Government has received bids for Ghana’s maiden Oil and Gas Licensing Round in the upstream petroleum industry.
Three companies – ENI Vitol, Tullow Ghana and First ENP – submitted competitive bids for Blocks 2 and 3, in addition to 16 companies bidding for direct negotiations with the Ministry of Energy.
This is in line with President Nana Akufo-Addo’s publicly published timetable that he announced at the launch of Ghana’s first-ever Licensing Round in October 2018.
Prior to the bidding was an evaluation and announcement of pre-qualification of applicants in line with applicable regulations and invitation to tender of pre-qualified applicants.
The qualified companies had four months within which they submitted their tender while the Licensing Bid Rounds and Negotiation (LBRN) Committee will evaluate the tender between June and August 2019.
The announcement of a successful tender is expected in mid-August 2019, which will pave way for negotiations to begin with the committee.
It was an opened exercise which was witnessed by civil society organisations and the media yesterday at the Ministry of Energy’s offices in Accra.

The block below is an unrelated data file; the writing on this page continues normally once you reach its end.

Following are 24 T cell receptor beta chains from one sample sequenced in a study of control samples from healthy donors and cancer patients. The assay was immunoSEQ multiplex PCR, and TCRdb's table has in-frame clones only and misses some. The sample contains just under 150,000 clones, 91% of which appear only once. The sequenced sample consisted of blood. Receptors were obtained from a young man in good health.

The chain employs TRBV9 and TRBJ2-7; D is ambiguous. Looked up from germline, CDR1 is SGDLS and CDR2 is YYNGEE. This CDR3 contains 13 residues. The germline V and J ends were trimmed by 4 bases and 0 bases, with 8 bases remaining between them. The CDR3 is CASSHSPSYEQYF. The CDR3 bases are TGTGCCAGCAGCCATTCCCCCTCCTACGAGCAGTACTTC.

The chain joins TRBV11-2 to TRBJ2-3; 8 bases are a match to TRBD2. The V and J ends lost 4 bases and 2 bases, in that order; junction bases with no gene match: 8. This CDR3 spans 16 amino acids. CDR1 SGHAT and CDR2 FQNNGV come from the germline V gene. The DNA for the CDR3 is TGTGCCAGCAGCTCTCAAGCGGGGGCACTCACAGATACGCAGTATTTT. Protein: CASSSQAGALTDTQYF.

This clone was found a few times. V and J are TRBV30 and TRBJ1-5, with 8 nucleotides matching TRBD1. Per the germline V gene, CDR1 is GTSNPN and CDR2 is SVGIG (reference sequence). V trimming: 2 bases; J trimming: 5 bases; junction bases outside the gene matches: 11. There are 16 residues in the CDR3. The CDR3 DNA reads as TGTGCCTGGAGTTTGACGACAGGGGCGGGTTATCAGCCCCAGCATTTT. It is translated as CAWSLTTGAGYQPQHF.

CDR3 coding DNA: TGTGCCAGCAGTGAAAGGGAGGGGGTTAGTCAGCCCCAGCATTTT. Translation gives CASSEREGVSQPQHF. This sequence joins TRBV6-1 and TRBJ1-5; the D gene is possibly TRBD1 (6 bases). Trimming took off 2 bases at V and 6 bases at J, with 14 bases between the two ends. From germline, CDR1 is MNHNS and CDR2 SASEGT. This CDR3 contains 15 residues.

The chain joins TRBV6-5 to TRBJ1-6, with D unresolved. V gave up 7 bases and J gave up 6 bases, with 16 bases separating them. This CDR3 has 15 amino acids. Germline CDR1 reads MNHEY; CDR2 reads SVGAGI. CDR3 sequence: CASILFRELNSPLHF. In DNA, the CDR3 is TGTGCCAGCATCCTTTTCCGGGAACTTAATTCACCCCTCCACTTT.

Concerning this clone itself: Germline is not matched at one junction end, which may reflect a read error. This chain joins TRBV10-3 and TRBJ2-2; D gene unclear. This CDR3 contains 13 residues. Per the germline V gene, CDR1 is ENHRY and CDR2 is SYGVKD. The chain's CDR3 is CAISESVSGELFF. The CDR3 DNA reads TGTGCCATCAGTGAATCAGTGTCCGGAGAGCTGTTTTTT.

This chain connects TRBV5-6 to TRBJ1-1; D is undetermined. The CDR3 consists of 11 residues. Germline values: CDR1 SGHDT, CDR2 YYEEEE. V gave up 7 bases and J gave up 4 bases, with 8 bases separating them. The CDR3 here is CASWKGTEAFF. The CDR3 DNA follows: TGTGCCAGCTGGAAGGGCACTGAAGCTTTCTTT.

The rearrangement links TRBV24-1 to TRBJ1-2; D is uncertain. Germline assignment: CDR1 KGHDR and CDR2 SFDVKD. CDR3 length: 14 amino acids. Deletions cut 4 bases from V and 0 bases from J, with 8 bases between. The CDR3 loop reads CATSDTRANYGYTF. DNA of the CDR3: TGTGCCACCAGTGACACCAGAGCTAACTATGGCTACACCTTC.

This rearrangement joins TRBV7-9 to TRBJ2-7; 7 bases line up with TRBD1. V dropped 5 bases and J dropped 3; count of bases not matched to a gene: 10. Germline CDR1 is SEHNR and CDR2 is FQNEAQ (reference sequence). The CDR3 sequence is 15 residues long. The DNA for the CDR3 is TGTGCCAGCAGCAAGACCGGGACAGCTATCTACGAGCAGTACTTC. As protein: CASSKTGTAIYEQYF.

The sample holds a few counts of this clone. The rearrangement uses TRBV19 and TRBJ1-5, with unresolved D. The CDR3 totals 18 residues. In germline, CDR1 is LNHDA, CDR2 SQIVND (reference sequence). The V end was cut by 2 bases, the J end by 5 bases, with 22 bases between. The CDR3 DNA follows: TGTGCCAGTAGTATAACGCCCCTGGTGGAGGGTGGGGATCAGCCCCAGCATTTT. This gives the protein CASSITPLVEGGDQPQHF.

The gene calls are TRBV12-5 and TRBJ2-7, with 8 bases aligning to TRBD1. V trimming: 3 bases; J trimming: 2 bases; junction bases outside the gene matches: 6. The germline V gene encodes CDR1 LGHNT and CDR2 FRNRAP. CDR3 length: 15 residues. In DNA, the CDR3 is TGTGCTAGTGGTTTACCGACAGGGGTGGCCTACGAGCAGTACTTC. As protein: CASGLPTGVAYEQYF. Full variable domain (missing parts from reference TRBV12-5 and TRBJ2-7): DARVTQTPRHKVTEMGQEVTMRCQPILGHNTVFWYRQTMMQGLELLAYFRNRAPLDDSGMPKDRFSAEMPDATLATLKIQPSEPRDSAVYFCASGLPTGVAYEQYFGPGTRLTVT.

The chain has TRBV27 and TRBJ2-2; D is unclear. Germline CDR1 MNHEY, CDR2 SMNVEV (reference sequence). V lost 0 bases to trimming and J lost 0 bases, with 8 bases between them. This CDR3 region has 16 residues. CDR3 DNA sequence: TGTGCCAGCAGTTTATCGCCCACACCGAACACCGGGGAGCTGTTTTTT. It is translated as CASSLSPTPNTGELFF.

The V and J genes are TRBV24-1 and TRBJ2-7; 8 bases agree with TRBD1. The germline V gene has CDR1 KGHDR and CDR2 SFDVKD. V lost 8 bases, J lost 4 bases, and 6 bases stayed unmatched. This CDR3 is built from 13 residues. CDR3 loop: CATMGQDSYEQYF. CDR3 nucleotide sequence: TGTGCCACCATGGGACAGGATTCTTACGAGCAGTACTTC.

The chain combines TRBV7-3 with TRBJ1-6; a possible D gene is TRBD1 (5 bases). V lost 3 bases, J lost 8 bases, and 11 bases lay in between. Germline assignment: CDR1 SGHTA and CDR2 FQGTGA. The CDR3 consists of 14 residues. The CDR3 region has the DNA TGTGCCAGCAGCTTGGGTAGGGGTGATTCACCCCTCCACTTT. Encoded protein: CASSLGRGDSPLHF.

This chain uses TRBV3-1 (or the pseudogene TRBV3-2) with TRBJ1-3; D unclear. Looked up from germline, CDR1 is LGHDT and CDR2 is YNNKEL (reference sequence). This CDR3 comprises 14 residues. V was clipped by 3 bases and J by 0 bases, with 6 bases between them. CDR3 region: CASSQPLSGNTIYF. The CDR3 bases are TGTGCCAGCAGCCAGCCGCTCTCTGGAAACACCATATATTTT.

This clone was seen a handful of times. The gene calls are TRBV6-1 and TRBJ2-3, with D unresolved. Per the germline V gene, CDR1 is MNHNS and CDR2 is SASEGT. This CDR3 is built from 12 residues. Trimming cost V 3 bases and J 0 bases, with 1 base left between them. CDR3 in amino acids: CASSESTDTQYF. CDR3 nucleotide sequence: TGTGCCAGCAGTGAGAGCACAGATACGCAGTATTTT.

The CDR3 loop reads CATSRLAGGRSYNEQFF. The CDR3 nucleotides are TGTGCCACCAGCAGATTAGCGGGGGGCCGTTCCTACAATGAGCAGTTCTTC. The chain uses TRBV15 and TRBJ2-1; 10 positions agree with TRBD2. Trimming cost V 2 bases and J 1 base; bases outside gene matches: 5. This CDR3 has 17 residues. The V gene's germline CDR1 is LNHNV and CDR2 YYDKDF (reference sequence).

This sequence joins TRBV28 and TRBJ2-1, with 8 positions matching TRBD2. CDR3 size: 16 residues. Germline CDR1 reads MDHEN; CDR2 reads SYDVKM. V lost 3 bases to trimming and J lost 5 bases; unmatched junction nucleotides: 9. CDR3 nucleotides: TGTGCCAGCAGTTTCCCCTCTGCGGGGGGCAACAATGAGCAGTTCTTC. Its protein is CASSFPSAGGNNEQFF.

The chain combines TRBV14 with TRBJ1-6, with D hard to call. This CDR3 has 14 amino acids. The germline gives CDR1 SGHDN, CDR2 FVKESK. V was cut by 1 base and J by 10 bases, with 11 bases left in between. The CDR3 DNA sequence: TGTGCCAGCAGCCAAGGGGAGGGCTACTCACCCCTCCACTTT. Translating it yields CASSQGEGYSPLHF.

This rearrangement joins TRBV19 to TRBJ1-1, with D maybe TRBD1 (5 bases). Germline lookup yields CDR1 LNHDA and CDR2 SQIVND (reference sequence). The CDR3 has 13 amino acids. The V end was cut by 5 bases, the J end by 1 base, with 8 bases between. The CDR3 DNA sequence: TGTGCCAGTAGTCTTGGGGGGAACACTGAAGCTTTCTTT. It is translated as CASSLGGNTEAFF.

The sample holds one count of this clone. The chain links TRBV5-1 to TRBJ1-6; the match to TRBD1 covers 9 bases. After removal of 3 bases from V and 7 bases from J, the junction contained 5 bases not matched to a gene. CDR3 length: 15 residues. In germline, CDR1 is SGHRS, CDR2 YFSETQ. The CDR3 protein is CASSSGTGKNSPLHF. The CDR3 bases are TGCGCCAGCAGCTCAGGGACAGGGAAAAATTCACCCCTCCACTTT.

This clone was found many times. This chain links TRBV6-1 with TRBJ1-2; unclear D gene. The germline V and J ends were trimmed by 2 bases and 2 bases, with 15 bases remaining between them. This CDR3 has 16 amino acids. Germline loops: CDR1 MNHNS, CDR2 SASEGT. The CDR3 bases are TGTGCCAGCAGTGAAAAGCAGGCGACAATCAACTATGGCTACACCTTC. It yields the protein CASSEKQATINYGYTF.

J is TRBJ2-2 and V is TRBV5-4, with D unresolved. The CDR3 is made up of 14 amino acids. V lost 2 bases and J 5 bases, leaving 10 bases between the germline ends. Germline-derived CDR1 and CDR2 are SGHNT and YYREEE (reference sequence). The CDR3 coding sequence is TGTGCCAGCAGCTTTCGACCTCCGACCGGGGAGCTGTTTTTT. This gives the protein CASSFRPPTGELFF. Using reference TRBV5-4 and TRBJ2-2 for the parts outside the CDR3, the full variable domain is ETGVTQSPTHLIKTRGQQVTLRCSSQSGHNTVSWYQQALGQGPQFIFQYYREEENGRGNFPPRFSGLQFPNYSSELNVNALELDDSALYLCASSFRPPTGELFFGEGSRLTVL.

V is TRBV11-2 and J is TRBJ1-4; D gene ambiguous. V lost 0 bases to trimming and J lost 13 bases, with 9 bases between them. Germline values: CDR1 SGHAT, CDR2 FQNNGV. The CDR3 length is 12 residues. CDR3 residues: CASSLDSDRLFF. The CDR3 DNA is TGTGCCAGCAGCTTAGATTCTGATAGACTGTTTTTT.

Head of Communications at the Ministry of Energy, Nana Oppong Damoah, in his view, said the transparent bidding was encouraging and sends a signal that the future is bright for competitive bidding within Ghana’s upstream petroleum industry.
Ghana is offering about six offshore blocks as means of unlocking its vast oil and gas resources.
Twelve other oil blocks awarded have not been developed, and the potential to renegotiate are high.
Ghana currently produces 200,000 barrels of oil per day (bpd), led by its flagship Jubilee field, which produces about 100,000 bpd.
Global oil majors like BP, Shell and some independent producers have shown interest in acquiring a stake in oil assets in Ghana.
Drawn to Ghana’s hydrocarbon potential, ExxonMobil Corp recently signed a deal with Ghana to explore for oil in the Deepwater Cape Three Points (DWCTP) offshore oilfield.
Exxon is doing due diligence to find a local partner to explore the block, a condition required to operate a field in Ghana.
Aker Energy AS, controlled by Norwegian billionaire Kjell Inge Roekke, has stake in the deepwater Tano Cape Three Points block.
The block holds an estimated 550 million barrels of oil, equivalent in contingent resources and potential for a further 400 million barrels.
Stability clauses guarantee that the terms of an oil contract stay the same throughout its life.
Eni, which has stake in two blocks in Ghana, wants more blocks in the nation.
Ghana wants to be a petroleum hub for West Africa. It has drawn up plans to build four refineries of about 150,000 bpd each in the next 12 years.
Source: The Finder